As part of this year’s advent calendar, we’re taking a look at the best gifts ever across time, and well, Space.
Space: 1999 (1976)
British television is amazing. From an American prospective, you get a glimpse of multiculturalism that doesn’t require you to understand a new language or, god forbid, read while you are watching a show. In a world that is increasingly filled with content produced by a ever decreasing number of entities, being a kid first tapping into some other place’s entertainment is fascinating and freeing. It was a sudden influx of variety and options, and kept kids like me glued to PBS, one of the only places you could find this stuff!
Space: 1999‘s lovingly laughable premise is that in the far distant year 9/9/1999, an explosion of nuclear waste on the far-side of the Moon launches it and all the inhabitants of Moonbase Alpha uncontrollably into the depths of space. Yes, an explosion on the Moon turns it into a sort of a runaway moon/rocket-ship with a research base attached. Yes, it is as awesome as it sounds.
As cool as this Gerry and Sylvia Anderson produced show was, this article is about the toys – and boy, were there some awesome ones from this series…
Space: 1999 Eagle 1 Spaceship by MattelNear as I can tell, Mattel but this playset/vehicle/work of art out somewhere in the middle of the 1975-1977 run of the show. For a 70s toy, it’s pretty detailed and intricit, and the thing would have worked equally well as a display piece of a model. The best thing about space toys is that you can get them past your parents easier than most, because it’s easy to make a case that this thing is, if not educational, at least a gateway into getting interested in a stable career like engineering or research or anything other than an internet comedy-writer. And even if you didn’t become a fabulously successful celebrity astronaut after your folks broke down and bought you this monster, you could still pay the rent today by selling this toy on Ebay. Seriously, I’ve seen the box itself sell for $70 and the toy go for hundreds. People are selling pieces of the Eagle 1 for repairs on other Eagle 1s – are these things actually functional in some way? Is anyone out there certain they’ve seen the moon since 99? Maybe it’s missing and it’s been replaced by a giant egg and we’re all just being cowed by the Technocracy to believe it’s still there! Those poor lost souls on Moonbase Alpha! Maya!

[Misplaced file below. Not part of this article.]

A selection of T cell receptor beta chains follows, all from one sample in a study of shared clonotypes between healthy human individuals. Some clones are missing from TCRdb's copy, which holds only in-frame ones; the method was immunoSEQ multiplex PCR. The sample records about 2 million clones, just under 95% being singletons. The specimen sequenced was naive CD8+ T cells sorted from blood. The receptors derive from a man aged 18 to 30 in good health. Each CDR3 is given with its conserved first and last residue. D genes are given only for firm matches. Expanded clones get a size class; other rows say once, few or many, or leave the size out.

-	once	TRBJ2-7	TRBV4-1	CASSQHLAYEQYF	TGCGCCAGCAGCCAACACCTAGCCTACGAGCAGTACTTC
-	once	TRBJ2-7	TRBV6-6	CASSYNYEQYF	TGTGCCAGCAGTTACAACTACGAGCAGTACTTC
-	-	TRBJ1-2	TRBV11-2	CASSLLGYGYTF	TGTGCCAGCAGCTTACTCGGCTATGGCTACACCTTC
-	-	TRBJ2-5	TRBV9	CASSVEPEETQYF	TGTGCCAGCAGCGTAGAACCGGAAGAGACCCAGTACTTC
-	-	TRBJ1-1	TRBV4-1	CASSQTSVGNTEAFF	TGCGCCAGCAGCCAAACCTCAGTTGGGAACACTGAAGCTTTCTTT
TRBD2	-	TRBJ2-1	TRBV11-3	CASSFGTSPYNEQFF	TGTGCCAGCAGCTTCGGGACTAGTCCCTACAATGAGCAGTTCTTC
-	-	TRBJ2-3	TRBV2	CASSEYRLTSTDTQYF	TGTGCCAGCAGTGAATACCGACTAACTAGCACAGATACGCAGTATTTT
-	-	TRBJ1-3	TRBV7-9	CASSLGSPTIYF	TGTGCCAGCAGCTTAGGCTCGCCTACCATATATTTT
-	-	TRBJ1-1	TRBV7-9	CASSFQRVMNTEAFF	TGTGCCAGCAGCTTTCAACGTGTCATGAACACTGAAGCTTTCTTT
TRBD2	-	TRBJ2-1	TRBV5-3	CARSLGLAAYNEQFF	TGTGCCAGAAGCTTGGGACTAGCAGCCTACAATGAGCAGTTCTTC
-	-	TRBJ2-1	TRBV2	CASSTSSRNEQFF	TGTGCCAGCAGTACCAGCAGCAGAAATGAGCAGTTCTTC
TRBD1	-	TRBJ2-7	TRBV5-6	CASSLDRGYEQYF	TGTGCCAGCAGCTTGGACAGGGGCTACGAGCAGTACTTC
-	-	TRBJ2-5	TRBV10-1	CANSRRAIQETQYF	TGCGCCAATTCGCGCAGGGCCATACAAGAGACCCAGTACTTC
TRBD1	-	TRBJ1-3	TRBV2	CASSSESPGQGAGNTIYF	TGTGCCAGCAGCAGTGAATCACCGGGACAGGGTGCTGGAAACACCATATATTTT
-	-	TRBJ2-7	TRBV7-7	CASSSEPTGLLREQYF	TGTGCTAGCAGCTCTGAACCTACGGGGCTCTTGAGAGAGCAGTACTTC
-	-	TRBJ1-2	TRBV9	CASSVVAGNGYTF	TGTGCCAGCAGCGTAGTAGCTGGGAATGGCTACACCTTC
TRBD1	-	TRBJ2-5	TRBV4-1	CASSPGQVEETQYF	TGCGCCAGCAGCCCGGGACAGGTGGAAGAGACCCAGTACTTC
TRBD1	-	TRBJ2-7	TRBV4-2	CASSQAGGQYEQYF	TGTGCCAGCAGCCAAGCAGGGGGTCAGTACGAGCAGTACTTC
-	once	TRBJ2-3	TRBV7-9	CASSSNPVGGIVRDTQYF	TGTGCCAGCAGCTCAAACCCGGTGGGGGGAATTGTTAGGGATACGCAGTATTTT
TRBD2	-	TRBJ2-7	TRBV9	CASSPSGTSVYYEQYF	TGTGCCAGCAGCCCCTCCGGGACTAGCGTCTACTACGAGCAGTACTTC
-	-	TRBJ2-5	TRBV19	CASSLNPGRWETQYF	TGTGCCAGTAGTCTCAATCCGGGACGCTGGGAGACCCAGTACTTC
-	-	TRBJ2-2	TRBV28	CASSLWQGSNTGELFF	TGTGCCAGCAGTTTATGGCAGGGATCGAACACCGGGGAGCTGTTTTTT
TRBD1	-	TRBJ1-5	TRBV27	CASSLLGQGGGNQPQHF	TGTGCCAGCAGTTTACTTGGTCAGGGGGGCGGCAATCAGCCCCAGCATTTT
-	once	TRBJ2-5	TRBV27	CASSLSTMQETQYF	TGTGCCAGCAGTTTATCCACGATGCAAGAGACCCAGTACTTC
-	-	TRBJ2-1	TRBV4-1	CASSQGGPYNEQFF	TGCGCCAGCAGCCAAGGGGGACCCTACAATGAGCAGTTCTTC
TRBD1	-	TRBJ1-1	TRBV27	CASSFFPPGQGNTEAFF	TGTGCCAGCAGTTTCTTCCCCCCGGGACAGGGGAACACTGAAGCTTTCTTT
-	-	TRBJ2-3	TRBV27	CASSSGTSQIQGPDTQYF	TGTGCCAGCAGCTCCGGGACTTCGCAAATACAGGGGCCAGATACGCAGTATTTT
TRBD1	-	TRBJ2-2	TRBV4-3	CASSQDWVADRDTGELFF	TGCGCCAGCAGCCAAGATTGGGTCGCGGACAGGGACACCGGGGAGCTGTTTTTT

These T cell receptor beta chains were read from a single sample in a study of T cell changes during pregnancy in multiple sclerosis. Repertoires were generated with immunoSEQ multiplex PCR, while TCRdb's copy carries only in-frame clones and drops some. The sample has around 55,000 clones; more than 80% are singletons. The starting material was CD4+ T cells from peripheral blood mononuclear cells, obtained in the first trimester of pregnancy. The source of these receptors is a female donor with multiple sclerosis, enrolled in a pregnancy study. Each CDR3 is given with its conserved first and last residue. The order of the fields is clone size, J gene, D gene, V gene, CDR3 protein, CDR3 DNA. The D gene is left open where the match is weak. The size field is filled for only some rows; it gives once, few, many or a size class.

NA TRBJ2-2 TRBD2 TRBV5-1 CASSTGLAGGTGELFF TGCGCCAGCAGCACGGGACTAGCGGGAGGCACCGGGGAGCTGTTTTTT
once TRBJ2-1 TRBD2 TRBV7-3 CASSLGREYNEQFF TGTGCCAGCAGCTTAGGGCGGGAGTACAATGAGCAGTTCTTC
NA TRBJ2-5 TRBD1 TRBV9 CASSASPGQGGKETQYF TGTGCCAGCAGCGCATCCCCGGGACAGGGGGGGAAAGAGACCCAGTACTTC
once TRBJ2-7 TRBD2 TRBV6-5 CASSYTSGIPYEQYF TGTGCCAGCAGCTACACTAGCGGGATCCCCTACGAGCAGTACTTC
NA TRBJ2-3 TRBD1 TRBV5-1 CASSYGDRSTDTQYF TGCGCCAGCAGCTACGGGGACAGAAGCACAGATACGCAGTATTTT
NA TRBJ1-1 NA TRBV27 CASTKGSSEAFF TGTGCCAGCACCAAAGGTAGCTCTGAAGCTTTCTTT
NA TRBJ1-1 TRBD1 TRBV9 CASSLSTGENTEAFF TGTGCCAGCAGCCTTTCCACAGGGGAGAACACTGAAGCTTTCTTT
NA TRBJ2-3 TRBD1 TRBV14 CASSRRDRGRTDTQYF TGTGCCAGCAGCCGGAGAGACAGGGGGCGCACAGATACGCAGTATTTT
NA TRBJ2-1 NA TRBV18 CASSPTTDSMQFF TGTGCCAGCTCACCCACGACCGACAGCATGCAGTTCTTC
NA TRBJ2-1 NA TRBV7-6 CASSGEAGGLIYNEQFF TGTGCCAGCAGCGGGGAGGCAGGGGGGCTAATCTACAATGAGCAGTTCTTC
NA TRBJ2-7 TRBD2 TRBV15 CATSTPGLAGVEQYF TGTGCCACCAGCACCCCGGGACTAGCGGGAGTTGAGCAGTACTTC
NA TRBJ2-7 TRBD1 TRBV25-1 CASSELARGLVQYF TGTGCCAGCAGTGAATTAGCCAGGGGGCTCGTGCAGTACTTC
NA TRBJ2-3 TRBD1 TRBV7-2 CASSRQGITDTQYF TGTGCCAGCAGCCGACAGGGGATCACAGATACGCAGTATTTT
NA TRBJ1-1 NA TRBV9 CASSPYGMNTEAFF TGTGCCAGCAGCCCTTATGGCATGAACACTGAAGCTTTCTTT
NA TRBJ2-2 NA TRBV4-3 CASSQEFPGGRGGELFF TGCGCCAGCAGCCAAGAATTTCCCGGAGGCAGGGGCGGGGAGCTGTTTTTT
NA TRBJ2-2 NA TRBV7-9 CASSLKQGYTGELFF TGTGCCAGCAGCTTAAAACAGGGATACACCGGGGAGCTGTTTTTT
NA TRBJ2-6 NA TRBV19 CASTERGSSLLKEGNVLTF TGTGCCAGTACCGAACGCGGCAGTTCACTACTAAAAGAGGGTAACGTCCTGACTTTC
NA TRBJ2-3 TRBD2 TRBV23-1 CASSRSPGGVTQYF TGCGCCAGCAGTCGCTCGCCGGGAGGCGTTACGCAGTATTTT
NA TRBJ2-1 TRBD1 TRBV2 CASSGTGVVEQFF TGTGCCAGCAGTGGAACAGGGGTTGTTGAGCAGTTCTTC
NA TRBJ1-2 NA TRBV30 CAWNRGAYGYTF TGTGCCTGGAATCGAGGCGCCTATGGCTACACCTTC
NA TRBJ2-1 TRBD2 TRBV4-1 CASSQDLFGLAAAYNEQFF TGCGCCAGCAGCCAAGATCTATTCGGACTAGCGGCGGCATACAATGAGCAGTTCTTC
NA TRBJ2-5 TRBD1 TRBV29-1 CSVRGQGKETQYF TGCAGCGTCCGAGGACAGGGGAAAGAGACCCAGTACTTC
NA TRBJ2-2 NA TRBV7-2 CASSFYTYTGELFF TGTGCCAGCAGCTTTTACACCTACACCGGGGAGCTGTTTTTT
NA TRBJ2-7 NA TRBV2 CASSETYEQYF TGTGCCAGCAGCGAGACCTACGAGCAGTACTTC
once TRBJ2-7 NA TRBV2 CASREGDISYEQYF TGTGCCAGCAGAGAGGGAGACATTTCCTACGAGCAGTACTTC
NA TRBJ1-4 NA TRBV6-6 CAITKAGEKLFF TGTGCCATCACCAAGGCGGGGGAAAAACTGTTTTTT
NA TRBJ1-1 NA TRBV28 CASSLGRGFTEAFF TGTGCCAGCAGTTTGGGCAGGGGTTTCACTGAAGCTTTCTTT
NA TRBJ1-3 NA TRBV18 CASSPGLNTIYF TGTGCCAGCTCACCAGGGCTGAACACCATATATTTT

Um. On the off-chance this is just a toy and not a tiny replica of an actual space vessel lost with the moon and all crew, they can still be snagged on Ebay and via collectors worldwide.
“It’s a space vehicle! It’s a headquarters and living quarters on Moon Base Alpha! With three 3″ TV characters!…Command and engine modules detach! Make a mini-spaceship!…Module hatch opens, room for 2!…Over 2 1/2 feet long! With 3 characters from Moon Base Alpha!”
The thing was several feet long, came with three figures molded to ridiculous positions and proportions, and had opening doors and hatches and removable weapons and landing gear and rockets. One of the figured mysteriously didn’t come in a spacesuit like all the others, which opens up playtime to hilarious and dark scenarios that make “The Cold Equations” seem cute. If you never got one as a kid, and can’t afford to drop a few hundred for one now, I suggest taking your unloved self here to find out more about this and other toys in the Space: 1999 line.
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